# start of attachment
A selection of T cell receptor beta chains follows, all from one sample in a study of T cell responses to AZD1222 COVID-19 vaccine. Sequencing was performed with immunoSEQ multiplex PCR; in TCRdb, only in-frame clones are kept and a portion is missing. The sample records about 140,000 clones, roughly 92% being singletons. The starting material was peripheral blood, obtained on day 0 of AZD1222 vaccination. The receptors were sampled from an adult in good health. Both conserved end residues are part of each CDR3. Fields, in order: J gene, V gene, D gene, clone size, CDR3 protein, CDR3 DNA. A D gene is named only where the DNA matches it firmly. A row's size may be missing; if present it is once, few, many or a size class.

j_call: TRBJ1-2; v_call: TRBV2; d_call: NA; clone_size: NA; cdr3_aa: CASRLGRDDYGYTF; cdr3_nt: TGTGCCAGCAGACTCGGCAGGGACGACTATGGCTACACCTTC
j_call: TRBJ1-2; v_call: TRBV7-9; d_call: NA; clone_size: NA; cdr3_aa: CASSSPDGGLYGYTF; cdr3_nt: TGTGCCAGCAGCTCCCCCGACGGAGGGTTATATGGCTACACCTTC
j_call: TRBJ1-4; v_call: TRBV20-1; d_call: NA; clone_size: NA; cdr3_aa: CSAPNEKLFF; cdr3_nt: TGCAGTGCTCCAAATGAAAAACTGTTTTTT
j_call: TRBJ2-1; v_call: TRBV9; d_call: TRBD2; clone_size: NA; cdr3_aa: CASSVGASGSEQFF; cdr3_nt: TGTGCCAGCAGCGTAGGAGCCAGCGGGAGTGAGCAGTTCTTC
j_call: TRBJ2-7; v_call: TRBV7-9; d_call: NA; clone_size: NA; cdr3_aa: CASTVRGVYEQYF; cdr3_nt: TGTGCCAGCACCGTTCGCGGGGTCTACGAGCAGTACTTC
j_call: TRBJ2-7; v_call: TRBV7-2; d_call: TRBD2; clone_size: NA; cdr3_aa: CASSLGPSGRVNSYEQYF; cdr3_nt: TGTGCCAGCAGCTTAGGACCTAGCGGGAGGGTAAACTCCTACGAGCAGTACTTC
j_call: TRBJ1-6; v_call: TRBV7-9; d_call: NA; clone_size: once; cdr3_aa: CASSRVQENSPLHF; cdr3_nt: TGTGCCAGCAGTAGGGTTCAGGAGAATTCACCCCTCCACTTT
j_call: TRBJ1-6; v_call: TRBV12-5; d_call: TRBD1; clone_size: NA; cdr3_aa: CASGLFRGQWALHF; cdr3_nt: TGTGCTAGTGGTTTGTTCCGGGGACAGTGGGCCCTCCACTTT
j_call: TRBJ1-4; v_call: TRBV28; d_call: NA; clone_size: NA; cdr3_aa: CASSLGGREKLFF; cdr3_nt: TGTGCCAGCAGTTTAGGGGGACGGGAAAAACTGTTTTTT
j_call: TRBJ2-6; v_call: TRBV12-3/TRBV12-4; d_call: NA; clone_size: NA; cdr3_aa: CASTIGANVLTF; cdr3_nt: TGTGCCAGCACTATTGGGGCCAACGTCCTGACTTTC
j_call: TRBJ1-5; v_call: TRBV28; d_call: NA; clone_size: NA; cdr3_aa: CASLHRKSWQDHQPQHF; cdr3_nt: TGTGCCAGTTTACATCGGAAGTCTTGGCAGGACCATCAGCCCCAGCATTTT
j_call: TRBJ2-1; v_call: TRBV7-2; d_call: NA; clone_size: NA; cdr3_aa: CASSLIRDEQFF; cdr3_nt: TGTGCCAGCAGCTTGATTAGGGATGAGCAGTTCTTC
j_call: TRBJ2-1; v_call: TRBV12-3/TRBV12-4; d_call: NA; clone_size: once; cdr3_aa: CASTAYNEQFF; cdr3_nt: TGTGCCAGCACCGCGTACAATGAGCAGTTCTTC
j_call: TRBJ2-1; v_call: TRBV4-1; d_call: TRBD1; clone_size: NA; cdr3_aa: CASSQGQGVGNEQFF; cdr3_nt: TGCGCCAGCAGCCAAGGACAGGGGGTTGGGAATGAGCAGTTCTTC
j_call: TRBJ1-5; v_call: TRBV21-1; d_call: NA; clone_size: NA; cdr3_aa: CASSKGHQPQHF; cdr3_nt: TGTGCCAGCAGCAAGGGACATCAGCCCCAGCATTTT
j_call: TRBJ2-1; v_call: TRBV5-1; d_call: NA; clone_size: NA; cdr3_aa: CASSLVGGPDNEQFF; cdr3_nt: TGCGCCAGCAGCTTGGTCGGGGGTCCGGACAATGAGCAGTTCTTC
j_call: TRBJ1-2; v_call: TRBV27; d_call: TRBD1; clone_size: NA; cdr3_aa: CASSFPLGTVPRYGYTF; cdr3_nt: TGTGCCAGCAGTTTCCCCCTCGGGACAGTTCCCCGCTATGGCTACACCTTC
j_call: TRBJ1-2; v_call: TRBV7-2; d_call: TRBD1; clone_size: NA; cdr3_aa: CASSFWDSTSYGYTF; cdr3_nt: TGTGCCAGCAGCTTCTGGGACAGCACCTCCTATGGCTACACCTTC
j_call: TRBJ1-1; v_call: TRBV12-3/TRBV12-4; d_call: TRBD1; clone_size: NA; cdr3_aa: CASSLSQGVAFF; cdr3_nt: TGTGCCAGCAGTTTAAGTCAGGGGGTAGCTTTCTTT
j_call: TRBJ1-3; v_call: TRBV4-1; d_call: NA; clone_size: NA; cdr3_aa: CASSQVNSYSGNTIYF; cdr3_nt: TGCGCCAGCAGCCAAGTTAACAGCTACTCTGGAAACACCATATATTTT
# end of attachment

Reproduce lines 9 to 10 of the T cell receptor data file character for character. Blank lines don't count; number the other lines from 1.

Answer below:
j_call: TRBJ1-6; v_call: TRBV12-5; d_call: TRBD1; clone_size: NA; cdr3_aa: CASGLFRGQWALHF; cdr3_nt: TGTGCTAGTGGTTTGTTCCGGGGACAGTGGGCCCTCCACTTT
j_call: TRBJ1-4; v_call: TRBV28; d_call: NA; clone_size: NA; cdr3_aa: CASSLGGREKLFF; cdr3_nt: TGTGCCAGCAGTTTAGGGGGACGGGAAAAACTGTTTTTT